Lights Out for Energy Office After Democrats Drop the Ball

DENVER -- Colorado State Senator Ray Scott (R-Grand) released the following statement today, after his effort to reauthorize and reinvent Colorado's Energy Office failed in the waning hours of the 2017 legislative session. Scott's Senate Bill-301 gained bipartisan support from a handful of Senate Democrats, but the unwillingness of House Democrats to compromise on nearly all key provisions tanked the bill in a disappointing finale to the session.

Included in the Senate version was a provision requiring the statewide tracking and integrity testing of gas well feeder lines, which comes in response to a deadly recent home explosion in Firestone, Colorado. Scott said he was "completely blown away by the fact that Democrats who made so much of gas line safety just days ago would let a bill that helps address the issue die today."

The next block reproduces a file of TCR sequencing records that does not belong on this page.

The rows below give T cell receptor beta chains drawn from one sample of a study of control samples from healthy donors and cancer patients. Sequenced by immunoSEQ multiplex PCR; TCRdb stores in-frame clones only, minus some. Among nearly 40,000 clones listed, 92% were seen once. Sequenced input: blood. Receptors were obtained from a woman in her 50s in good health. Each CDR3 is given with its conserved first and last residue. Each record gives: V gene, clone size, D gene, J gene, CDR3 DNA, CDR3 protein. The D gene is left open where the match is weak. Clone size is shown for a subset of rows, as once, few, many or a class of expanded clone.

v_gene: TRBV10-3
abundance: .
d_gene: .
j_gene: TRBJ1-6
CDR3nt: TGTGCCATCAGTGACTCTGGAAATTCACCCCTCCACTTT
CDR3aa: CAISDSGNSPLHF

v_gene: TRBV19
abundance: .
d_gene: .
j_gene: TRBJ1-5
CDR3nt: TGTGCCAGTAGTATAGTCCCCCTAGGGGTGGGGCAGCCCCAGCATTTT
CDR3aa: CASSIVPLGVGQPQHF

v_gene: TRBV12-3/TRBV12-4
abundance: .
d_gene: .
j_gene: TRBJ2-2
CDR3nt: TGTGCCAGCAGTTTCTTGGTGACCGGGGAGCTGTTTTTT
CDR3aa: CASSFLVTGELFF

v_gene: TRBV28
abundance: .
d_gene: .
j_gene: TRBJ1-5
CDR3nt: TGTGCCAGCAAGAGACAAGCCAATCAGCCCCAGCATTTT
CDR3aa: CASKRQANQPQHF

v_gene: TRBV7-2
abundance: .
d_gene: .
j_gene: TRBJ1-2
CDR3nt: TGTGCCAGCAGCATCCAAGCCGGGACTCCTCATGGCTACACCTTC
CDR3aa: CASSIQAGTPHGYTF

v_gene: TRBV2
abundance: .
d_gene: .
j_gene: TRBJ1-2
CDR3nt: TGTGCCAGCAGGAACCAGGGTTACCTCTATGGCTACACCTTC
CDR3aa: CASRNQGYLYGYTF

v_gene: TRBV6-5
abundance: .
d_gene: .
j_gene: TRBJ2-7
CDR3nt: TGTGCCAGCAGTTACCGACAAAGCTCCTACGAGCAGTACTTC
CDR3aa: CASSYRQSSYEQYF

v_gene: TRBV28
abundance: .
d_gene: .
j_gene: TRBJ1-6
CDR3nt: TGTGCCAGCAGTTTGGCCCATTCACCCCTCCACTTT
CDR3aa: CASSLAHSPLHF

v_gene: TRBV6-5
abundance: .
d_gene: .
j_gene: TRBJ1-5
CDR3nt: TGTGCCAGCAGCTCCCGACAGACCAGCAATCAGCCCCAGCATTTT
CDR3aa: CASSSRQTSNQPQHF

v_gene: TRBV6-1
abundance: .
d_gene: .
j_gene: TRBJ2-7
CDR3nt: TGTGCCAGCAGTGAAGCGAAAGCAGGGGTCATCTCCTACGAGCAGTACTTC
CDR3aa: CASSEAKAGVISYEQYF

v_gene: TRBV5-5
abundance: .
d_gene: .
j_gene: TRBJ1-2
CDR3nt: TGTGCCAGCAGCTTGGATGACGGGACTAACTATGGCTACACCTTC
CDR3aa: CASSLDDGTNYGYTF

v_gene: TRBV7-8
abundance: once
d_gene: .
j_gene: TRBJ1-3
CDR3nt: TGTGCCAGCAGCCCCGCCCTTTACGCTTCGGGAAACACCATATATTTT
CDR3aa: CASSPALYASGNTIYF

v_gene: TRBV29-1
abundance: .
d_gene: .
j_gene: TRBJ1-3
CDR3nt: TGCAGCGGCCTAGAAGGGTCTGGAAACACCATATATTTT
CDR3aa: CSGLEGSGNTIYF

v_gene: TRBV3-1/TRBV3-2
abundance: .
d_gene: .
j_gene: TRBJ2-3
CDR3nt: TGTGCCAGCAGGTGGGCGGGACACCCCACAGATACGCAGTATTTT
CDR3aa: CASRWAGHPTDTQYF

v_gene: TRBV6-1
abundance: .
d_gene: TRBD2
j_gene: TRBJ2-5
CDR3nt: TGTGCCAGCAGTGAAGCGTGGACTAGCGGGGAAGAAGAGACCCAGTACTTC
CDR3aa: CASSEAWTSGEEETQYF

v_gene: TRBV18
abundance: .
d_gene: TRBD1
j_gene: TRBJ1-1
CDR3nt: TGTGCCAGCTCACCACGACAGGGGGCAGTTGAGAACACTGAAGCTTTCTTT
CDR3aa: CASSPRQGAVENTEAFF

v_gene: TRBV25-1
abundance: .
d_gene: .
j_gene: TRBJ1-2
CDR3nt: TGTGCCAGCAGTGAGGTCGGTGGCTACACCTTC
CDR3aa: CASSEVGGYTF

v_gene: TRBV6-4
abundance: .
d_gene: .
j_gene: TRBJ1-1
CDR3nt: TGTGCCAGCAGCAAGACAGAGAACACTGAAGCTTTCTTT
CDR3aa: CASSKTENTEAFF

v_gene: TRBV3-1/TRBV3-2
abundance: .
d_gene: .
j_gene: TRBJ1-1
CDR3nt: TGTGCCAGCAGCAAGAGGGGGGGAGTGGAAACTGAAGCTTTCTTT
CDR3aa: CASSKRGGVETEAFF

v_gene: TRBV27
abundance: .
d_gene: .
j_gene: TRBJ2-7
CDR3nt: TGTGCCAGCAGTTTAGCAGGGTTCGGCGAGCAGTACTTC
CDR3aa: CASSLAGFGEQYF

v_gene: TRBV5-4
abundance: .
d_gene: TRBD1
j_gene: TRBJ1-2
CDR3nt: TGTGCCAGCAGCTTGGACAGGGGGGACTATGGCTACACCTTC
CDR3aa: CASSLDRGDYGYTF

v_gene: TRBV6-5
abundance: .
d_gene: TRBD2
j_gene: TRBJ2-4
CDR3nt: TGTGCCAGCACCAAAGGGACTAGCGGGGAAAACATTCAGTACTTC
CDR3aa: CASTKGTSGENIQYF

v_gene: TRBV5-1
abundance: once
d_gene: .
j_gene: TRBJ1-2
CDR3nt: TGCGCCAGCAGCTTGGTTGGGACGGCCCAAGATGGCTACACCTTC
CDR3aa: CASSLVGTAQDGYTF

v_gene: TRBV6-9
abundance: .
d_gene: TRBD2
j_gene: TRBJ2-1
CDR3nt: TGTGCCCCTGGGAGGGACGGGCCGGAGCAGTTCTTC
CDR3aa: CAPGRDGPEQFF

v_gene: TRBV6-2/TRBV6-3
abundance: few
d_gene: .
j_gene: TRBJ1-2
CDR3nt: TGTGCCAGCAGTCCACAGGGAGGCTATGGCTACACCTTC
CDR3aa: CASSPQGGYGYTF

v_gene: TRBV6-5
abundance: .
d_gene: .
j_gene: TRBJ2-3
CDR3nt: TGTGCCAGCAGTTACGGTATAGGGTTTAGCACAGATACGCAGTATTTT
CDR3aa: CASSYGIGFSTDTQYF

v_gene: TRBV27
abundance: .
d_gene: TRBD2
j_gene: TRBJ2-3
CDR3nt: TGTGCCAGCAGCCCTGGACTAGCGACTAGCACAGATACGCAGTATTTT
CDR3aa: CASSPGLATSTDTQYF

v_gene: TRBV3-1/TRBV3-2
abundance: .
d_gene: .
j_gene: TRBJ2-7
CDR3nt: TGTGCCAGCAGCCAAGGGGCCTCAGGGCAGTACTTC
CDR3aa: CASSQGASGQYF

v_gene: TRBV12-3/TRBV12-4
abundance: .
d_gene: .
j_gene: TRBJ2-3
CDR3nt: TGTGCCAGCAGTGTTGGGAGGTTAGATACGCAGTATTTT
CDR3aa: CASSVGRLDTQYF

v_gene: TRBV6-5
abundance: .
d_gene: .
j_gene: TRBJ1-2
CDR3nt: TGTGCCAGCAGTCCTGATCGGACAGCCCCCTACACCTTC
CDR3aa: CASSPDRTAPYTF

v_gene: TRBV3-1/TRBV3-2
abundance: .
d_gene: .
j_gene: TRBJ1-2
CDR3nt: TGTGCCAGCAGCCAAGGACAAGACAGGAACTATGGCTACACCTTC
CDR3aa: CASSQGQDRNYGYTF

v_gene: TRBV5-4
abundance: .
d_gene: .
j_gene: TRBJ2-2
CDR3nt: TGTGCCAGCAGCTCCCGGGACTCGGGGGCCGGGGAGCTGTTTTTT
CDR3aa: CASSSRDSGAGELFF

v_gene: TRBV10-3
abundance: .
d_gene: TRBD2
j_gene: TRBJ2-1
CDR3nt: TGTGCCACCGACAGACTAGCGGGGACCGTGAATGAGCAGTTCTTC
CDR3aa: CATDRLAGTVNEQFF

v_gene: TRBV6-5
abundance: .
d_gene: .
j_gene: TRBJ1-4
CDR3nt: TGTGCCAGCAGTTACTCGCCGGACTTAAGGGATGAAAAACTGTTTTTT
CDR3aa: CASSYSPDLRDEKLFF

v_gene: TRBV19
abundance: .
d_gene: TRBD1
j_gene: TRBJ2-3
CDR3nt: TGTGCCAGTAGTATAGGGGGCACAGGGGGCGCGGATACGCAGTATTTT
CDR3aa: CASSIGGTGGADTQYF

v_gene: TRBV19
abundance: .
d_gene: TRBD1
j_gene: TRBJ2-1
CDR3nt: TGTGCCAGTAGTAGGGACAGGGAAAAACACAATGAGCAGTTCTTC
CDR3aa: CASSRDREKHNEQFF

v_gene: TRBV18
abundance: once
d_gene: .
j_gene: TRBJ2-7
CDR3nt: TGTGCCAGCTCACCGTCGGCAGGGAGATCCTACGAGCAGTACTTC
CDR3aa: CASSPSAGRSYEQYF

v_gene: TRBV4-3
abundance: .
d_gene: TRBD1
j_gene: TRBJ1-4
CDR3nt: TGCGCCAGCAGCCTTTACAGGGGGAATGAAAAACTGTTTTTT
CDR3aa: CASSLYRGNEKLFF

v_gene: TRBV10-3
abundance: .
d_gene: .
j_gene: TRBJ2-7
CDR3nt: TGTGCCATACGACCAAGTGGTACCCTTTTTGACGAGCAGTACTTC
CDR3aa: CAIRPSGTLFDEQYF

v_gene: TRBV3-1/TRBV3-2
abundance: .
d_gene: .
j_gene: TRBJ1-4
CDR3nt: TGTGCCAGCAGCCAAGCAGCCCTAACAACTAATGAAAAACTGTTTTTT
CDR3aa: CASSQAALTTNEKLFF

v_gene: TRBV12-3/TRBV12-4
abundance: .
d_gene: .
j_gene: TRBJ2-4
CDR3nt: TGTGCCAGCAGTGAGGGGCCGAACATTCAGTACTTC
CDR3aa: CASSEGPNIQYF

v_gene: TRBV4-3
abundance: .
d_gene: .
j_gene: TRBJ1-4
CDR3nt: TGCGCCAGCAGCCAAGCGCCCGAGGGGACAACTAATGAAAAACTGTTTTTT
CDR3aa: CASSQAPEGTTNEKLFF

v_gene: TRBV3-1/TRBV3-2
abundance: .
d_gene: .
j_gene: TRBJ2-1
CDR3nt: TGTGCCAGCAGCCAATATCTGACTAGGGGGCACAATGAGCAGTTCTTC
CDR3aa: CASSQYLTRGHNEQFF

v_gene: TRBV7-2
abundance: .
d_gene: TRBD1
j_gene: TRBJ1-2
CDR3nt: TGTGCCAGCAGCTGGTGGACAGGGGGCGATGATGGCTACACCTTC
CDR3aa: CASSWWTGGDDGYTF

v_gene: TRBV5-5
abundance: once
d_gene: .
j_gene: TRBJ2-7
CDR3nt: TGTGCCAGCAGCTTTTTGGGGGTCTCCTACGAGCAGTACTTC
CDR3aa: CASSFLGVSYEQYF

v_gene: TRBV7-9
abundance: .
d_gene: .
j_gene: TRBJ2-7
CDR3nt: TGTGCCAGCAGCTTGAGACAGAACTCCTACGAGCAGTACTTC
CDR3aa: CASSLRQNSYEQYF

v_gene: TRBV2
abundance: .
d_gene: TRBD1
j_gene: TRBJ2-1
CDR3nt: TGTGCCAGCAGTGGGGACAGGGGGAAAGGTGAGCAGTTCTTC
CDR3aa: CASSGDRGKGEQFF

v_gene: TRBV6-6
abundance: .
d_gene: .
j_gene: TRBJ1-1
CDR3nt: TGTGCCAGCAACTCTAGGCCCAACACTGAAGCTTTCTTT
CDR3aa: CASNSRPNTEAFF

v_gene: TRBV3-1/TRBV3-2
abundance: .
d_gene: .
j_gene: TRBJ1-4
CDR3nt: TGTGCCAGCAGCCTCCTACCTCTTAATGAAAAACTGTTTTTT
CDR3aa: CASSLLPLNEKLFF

"We sent the House a reasonable, bipartisan proposal for reauthorizing and reviving an inactive, adrift, barely-functional state energy office, with the aim of promoting an all-of-the-above energy policy that benefits both consumers and producers," a frustrated Scotts Said Wednesday night, "but extremists in the other chamber apparently would rather have the office go away than see it evolve into something better. This was a great opportunity missed because of a rigid, our-way-or-the-highway mindset among some in the other party."

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